The other night I told you how the Harper Cons have launched an all out assault on Justin Trudeau, the biggest since their smear campaign against Michael Ignatieff. By among other things running ridiculous ads in ethnic communities, like the one above, to target Trudeau's views on marijuana. Stephen Harper’s Conservatives want to talk pot. Specifically, they want to talk about Justin Trudeau’s admission that he smoked marijuana with friends a few years ago, while an MP, and the Liberal Leader’s support for legalization.And as if that wasn't bad enough, they're also trying to compare marijuana to crack.Read more »
I told you it would be a hot love story, and you can't get any hotter than this eh? Stephen Harper thinks Rob Ford has been a bad boy. And he may be rough trade.But he still loves him. And he doesn't think he should resign. Read more »
Worthwhile article from Chantal Hebert here.
She’s not the first to link Harper’s gutting of environmental regulations, skeptical attitude towards climate change and attacks on the environmental movement to other countries (particularly our major trading partner south of the border) reluctance to embrace Canada’s natural resources, but in just two sentences, Hebert does a good job of exposing the box that the Conservative government has painted Canada’s economy into:
“Harper has made it impossible to have a national conversation on the economy without talking about pipelines, but just as impossible to debate those without addressing his climate change record. (Read more…)
Dears Straws: we are grasping at you. Sincerely, Steve “These latest allegations are troubling. Our Government does not condone illegal drug use, especially by elected officials while in office, including Justin Trudeau. We’ll continue to work with all levels of government on shared priorities, such as jobs and economic growth. That includes working with mayors […]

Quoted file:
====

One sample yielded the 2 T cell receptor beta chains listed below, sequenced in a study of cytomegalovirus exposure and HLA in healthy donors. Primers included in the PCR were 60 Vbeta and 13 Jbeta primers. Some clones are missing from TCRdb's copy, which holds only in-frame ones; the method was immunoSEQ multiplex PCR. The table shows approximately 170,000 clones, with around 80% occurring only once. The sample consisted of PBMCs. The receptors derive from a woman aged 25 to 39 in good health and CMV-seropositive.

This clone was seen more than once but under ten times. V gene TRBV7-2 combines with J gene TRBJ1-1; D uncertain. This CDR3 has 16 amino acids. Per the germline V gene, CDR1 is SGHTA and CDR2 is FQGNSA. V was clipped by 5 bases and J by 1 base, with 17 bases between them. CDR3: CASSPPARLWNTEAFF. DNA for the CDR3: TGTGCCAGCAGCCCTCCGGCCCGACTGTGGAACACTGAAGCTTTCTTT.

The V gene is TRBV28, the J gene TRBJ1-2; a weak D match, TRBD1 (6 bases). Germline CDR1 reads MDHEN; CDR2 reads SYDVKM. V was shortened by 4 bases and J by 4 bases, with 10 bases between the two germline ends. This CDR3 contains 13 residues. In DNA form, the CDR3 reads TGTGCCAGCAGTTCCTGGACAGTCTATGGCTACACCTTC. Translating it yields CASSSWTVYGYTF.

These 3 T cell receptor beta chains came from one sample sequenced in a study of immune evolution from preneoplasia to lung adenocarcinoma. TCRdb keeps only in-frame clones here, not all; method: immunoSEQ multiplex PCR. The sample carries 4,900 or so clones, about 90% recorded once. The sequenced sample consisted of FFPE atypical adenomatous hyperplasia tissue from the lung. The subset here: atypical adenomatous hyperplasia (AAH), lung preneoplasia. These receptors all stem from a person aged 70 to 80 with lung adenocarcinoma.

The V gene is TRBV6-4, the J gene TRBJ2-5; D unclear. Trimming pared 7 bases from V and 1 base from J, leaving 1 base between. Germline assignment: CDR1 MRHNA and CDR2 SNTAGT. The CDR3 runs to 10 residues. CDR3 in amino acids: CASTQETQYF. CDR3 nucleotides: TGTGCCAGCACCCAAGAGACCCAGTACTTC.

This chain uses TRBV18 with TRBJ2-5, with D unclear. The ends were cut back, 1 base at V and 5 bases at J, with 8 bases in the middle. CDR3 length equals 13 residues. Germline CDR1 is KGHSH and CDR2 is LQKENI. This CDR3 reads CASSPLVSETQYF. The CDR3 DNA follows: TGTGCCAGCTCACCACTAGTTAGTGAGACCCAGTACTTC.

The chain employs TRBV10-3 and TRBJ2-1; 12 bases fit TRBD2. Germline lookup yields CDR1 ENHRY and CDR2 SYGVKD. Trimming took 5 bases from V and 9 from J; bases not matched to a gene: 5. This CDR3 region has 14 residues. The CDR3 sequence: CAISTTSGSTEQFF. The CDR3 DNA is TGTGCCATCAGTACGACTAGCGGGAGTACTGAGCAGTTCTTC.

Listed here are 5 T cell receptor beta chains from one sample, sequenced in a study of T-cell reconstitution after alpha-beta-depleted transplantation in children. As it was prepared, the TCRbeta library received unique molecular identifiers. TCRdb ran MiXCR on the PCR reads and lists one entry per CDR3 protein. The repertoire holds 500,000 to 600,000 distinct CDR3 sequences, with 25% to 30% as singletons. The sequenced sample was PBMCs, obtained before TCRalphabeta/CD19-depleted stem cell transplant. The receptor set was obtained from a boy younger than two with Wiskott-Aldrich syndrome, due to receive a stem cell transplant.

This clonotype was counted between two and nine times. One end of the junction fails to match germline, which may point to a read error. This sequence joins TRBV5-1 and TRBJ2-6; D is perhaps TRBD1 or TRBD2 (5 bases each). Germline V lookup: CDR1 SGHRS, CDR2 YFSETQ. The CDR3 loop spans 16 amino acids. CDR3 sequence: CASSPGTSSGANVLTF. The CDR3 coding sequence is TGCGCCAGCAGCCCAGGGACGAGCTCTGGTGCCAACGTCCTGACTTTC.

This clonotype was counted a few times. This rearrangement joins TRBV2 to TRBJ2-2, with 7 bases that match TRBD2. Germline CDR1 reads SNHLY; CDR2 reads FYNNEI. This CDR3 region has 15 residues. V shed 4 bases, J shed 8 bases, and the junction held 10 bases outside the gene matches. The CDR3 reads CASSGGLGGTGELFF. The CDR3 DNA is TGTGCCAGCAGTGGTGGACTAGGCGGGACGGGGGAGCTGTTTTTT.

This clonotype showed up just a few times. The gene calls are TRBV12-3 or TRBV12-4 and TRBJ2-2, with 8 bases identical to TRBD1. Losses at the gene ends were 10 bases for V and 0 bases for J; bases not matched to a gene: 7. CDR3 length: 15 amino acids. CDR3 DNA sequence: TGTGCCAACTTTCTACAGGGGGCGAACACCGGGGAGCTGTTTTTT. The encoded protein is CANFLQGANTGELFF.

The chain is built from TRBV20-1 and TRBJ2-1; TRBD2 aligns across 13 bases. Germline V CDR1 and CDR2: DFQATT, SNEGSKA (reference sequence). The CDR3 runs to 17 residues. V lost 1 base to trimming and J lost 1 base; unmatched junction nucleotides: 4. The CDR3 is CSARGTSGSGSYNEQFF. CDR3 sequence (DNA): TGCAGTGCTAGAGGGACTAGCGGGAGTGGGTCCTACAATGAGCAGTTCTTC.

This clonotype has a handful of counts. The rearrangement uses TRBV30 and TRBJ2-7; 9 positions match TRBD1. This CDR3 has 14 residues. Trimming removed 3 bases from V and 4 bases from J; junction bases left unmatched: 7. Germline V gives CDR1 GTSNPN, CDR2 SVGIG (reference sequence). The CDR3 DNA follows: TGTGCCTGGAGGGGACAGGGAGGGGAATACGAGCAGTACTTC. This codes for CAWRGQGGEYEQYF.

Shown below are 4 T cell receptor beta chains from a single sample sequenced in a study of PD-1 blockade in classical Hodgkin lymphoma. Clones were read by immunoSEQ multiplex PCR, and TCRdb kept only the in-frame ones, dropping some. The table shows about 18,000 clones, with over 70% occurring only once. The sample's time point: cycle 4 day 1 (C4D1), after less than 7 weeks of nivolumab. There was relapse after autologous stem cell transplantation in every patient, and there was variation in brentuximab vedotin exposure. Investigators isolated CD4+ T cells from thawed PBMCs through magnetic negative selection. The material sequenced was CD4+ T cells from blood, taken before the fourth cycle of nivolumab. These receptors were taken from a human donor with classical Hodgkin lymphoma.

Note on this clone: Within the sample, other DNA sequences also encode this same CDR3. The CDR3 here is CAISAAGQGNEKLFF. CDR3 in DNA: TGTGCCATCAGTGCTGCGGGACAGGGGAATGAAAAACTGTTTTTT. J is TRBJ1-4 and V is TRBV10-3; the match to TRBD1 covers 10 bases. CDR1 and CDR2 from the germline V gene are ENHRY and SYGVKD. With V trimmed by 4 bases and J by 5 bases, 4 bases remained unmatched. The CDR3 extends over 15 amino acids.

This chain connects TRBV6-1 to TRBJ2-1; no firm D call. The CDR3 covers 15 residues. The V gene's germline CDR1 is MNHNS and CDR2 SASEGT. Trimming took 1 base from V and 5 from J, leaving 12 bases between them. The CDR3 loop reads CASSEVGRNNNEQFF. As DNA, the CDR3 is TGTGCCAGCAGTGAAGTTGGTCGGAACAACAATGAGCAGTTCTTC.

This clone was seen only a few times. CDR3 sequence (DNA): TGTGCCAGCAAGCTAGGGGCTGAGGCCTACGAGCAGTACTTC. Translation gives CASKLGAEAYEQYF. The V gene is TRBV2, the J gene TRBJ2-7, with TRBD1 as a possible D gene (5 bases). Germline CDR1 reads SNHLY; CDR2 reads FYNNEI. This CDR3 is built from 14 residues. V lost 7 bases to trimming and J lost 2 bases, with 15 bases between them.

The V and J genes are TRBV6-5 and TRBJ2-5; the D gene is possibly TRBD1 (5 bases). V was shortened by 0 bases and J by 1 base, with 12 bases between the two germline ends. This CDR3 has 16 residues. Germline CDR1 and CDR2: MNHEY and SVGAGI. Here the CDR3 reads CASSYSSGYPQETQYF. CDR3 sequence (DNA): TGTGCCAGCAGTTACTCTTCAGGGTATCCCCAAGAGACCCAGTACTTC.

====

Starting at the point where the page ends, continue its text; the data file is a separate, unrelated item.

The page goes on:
Yesterday, Liberal leader Justin Trudeau spoke with and answered questions from students at a high school in Brandon, Manitoba. One of the students asked him his position on marijuana, and he answered.
No transcript is available, but here’s how Brandon Sun reporter Jillian Anderson, who was there, describes it:
Austin said Trudeau started by saying that marijuana was dangerous for young people, because their minds are still developing, but that he believes regulating pot will make it safer for children.
This is consistent with what Trudeau has been saying on this issue all along: we need to keep marijuana out (Read more…)
This and that for your Thursday reading.
- Glen Pearson theorizes that inequality will be the defining theme of the current political era. Tavia Grant and Janet McFarland document the extreme (and continually-increasing) disparity between the top 1% and the rest of the world. And Eduardo Porter writes that education can only go so far in creating fair opportunities for everybody in the face of political and economic structures designed to leave most people behind.
- David MacDonald highlights the fact that the Cons’ needless program cuts and their brand-new fire sale of public assets both reflect utter mismanagement rather (Read more…)
Justin Trudeau at left, with some boring white guy in a tie that’s too wide. Don’t ever underrate the power of pixie dust! Below: The same boring guy with Toronto Mayor Rob Ford and with well-known cage fighter Patrick Brazeau. Weirdly, everyone in these pictures appears exactly as illustrated!